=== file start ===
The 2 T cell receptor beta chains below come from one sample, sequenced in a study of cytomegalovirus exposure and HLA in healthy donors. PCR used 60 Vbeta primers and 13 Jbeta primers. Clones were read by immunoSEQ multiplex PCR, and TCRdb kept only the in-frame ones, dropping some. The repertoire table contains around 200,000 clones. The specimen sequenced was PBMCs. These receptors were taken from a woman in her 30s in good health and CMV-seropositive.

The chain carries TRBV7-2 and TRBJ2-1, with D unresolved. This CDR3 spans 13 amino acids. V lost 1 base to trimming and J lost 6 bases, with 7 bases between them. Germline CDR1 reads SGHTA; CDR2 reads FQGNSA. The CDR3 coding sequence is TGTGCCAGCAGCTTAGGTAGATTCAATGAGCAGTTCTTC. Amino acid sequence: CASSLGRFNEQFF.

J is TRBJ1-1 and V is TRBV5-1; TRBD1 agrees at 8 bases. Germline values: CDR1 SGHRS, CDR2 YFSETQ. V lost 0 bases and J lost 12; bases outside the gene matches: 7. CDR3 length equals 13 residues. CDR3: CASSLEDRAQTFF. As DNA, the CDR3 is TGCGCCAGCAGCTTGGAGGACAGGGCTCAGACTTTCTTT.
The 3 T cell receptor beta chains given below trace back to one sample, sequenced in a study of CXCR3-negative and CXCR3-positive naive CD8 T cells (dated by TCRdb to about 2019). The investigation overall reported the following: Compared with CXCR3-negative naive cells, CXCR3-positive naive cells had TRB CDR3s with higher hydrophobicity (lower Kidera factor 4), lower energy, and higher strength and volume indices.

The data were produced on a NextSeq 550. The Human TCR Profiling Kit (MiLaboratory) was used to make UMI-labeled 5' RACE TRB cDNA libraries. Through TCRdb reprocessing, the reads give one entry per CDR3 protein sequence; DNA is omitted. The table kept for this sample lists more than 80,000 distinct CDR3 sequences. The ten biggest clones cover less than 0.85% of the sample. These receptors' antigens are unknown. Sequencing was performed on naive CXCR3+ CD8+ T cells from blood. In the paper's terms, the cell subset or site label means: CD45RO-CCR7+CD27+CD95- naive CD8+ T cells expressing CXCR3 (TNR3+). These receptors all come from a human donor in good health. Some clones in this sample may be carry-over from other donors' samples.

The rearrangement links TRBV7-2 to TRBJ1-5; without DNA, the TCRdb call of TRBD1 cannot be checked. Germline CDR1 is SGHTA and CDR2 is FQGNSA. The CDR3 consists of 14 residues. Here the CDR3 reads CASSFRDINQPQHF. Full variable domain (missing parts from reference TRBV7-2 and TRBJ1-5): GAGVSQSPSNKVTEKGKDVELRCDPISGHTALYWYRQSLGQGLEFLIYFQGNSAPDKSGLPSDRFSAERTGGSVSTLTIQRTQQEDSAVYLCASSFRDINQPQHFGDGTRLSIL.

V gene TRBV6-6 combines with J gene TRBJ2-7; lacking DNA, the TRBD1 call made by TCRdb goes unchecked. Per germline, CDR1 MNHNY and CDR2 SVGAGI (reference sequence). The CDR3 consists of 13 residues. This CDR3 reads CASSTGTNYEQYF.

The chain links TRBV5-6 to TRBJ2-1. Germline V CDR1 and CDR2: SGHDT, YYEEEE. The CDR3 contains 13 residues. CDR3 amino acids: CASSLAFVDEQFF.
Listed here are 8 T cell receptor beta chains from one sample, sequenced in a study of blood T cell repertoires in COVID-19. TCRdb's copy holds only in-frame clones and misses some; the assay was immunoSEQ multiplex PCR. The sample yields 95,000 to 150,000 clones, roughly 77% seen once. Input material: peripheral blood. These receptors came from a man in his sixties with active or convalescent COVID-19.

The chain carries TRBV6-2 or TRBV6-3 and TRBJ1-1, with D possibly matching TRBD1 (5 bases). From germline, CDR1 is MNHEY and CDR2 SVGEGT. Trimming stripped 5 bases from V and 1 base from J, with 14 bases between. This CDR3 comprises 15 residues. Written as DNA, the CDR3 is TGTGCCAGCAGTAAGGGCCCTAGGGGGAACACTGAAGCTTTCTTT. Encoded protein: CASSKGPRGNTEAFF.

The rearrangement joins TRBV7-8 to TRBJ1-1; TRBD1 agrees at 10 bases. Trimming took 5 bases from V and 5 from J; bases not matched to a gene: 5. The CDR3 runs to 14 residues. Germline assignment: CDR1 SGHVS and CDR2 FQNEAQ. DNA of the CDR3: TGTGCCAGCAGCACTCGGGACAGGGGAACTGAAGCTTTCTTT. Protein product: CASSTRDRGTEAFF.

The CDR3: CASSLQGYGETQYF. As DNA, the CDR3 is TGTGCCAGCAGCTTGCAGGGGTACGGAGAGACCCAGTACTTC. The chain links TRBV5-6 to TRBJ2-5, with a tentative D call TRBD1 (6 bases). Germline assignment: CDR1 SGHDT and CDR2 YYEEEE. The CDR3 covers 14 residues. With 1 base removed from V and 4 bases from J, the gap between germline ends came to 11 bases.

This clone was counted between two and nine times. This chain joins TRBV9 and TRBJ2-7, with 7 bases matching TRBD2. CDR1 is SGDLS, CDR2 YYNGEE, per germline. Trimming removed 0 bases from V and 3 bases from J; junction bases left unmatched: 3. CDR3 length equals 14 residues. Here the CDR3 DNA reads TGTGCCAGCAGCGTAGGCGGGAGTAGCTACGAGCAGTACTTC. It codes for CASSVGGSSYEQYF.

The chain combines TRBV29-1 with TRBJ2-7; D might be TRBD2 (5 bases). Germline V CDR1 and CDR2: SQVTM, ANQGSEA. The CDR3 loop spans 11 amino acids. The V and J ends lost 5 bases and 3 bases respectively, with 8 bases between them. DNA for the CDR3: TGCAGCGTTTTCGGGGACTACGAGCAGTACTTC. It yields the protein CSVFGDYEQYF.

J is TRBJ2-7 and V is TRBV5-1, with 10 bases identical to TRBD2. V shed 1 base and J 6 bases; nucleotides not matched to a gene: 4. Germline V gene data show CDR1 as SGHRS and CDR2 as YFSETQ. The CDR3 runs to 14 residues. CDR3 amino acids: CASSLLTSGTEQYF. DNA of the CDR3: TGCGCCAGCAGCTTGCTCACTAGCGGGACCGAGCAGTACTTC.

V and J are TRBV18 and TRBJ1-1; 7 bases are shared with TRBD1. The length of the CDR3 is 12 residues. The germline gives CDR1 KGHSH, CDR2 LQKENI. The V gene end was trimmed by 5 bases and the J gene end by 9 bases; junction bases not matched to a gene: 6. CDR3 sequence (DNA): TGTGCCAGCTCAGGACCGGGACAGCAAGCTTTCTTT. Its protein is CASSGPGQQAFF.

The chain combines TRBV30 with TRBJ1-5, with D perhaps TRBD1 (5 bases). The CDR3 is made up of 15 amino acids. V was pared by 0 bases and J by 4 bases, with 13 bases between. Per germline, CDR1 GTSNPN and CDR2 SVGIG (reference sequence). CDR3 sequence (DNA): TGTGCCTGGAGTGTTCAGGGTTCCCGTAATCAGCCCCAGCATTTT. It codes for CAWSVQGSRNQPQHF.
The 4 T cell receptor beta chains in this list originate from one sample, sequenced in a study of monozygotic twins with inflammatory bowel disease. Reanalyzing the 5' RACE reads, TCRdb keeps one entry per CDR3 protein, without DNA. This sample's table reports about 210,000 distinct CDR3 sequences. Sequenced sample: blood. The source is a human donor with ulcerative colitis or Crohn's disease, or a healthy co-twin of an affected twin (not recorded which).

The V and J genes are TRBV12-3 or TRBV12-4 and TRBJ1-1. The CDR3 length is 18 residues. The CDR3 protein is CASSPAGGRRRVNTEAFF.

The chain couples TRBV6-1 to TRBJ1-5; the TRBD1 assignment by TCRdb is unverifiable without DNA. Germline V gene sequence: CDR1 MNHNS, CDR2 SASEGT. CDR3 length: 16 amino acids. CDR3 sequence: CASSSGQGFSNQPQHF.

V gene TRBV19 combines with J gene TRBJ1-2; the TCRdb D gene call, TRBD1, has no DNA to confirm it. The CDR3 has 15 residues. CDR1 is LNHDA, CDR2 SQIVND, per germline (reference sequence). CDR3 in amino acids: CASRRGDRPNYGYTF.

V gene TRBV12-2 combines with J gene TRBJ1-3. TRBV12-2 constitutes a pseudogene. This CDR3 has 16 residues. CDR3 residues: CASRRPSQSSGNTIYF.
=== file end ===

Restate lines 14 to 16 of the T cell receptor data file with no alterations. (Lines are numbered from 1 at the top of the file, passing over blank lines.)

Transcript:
The chain combines TRBV29-1 with TRBJ2-7; D might be TRBD2 (5 bases). Germline V CDR1 and CDR2: SQVTM, ANQGSEA. The CDR3 loop spans 11 amino acids. The V and J ends lost 5 bases and 3 bases respectively, with 8 bases between them. DNA for the CDR3: TGCAGCGTTTTCGGGGACTACGAGCAGTACTTC. It yields the protein CSVFGDYEQYF.

J is TRBJ2-7 and V is TRBV5-1, with 10 bases identical to TRBD2. V shed 1 base and J 6 bases; nucleotides not matched to a gene: 4. Germline V gene data show CDR1 as SGHRS and CDR2 as YFSETQ. The CDR3 runs to 14 residues. CDR3 amino acids: CASSLLTSGTEQYF. DNA of the CDR3: TGCGCCAGCAGCTTGCTCACTAGCGGGACCGAGCAGTACTTC.

V and J are TRBV18 and TRBJ1-1; 7 bases are shared with TRBD1. The length of the CDR3 is 12 residues. The germline gives CDR1 KGHSH, CDR2 LQKENI. The V gene end was trimmed by 5 bases and the J gene end by 9 bases; junction bases not matched to a gene: 6. CDR3 sequence (DNA): TGTGCCAGCTCAGGACCGGGACAGCAAGCTTTCTTT. Its protein is CASSGPGQQAFF.